It's true, unfortunately dental fillings don't last forever. Despite the fact that they are applied in such a way that they stay in place for many years, life happens and they can still be let go. If you've recently had a problem with a filling, it's important not to freak out. Fillings and crowns sometimes loosen and fall out.
This is rarely an emergency, but it can be painful because exposed tooth tissue is often sensitive to pressure, air, or hot and cold temperatures. In some cases, a filling or crown may come loose because cavities have developed underneath them. Tooth decay can cause the tooth to change shape and, as a result, the filling crown no longer fits the tooth properly. You may be eating or biting something hard when you discover that a filling or crown has loosened or fallen off.
You may feel the loss of the filling or crown in your mouth. If it's a crown, place it in a safe place and make an appointment to see Dr. Zimmerman as soon as possible. You shouldn't wait too long because the tooth will weaken and could be more damaged if not protected by the crown.
In addition, when a crown is missing for a long time, teeth may move. If this happens, the crown may no longer fit. Dental fillings are made of tough materials, but they're not invincible. They can weaken over time naturally or due to a bad bite, clenching, or grinding.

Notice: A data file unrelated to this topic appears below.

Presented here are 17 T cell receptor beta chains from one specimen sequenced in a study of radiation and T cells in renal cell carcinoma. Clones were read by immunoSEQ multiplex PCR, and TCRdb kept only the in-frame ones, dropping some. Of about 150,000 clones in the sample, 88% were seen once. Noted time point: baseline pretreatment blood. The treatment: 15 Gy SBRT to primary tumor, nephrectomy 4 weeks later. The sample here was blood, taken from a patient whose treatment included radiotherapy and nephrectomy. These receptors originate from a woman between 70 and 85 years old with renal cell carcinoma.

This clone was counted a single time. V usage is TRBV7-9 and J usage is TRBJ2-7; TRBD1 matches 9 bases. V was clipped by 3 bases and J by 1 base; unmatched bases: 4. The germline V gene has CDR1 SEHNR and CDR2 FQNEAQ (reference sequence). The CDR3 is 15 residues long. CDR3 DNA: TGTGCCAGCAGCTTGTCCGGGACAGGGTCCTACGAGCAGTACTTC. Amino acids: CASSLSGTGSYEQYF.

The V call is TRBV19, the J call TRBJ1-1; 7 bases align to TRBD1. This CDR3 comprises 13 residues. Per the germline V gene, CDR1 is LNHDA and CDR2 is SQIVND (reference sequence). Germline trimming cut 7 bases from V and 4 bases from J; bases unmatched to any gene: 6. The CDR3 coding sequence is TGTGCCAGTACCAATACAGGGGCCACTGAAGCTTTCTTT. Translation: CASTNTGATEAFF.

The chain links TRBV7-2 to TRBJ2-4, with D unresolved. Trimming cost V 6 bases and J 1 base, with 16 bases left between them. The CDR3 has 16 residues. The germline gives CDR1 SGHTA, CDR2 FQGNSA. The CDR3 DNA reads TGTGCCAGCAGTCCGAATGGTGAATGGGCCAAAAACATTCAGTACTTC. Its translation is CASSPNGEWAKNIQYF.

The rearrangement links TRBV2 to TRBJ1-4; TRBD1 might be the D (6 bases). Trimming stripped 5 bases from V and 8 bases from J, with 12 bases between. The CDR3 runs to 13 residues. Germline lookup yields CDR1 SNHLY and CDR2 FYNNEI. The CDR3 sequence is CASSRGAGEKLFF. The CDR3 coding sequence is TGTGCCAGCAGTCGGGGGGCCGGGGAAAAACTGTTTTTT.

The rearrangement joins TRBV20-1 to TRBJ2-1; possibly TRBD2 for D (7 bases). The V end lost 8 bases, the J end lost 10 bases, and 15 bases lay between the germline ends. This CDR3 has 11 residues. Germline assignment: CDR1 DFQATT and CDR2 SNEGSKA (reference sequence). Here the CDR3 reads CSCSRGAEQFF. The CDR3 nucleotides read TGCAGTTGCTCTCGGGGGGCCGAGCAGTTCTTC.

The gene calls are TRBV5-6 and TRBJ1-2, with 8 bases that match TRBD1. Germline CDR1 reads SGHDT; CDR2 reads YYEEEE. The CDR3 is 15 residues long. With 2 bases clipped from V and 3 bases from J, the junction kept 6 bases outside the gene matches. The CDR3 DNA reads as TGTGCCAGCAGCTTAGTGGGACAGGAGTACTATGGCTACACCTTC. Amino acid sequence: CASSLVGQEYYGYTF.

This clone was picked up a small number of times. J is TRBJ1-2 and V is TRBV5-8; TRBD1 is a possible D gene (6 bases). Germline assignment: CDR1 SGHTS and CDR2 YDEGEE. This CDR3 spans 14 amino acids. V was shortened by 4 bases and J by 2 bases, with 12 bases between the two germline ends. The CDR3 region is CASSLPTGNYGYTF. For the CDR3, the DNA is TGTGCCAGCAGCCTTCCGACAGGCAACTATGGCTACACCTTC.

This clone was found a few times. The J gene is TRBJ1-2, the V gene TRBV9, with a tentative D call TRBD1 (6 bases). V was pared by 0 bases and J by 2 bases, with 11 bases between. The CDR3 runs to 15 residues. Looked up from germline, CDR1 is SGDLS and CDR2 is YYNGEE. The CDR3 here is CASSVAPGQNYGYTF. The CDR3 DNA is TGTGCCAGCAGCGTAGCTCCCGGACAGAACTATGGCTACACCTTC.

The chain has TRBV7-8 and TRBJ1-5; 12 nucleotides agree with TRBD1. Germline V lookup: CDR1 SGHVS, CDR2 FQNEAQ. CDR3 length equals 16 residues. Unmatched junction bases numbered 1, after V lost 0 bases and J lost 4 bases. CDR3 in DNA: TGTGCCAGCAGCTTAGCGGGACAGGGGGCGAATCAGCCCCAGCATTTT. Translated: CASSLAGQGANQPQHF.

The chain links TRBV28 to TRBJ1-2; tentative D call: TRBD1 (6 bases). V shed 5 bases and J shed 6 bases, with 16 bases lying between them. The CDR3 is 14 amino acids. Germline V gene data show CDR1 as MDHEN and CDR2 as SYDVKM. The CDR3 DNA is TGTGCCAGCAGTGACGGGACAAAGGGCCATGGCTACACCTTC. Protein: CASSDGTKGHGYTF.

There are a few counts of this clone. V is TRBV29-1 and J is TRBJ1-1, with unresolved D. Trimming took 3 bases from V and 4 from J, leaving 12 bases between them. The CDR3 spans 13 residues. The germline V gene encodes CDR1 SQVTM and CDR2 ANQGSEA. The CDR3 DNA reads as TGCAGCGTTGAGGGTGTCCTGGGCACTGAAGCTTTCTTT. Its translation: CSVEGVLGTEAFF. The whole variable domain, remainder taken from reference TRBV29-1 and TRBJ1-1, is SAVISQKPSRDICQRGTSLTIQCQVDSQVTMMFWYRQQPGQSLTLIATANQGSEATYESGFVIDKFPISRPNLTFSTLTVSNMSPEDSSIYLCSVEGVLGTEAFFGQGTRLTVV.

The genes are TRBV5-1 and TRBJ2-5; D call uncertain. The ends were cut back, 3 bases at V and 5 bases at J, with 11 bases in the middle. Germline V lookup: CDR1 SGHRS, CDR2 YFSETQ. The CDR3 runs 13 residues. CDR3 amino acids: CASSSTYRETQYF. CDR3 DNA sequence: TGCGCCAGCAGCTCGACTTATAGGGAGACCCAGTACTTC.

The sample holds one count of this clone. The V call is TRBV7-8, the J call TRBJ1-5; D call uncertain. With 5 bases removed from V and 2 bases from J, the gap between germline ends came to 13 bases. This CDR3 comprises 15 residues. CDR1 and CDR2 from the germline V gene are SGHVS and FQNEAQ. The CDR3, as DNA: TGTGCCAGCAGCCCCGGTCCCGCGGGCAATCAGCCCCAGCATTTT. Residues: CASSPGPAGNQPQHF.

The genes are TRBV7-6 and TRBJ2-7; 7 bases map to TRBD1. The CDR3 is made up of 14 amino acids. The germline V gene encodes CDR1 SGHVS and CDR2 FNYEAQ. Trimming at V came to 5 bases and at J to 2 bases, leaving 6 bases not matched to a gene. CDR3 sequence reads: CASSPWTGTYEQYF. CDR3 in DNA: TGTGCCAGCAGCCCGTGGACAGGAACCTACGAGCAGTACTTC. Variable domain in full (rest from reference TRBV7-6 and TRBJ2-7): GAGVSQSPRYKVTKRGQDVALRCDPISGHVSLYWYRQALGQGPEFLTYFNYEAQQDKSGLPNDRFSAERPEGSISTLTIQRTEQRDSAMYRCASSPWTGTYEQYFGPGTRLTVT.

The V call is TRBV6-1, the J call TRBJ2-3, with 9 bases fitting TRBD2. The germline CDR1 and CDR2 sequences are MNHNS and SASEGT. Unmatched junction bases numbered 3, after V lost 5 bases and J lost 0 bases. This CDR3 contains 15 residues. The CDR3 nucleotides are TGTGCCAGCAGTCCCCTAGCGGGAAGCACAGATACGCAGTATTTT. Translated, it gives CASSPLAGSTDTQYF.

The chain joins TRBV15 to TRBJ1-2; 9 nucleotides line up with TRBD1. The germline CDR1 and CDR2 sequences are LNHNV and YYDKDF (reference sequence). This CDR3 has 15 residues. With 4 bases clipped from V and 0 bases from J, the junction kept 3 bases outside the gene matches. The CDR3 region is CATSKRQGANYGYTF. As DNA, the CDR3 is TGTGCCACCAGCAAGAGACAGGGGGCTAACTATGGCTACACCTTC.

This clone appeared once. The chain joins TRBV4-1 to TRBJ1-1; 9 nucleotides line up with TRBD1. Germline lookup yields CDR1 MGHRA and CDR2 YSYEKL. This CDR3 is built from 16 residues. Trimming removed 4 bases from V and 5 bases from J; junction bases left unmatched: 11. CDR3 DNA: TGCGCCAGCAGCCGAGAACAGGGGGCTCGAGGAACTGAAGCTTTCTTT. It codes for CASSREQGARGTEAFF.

However, many fillers fail because of the foods we eat. Chewy and sticky foods, as well as hard, crunchy snacks, such as popcorn and pretzels, are some of the most common causes of loose or missing fillings. To reduce the risk of losing a filling, enjoy these types of foods in moderation, take good care of your teeth by brushing and flossing regularly, and wear a night protector if you're prone to clenching or grinding while you sleep. A filling is a material that the dentist uses to fill the hole that is made when removing a cavity or repairing a broken tooth (there are several different types of materials used in dental fillings).
A filling can fall out due to the appearance of new cavities in the area or because of tooth wear (in some cases due to chewing or grinding). There are many factors that can cause a loss of filling. If your dental filling is very old, wear and tear over the years has likely weakened the material and, eventually, the filling broke out of the cavity it was supposed to protect. As the dentist cleans up the infection, the tooth is left with a hole that can be exposed and that must be filled to help preserve the full function and strength of the tooth.
When a filling is placed, the rotting material that surrounds it must be removed from the tooth to ensure that the tooth does not deteriorate further.
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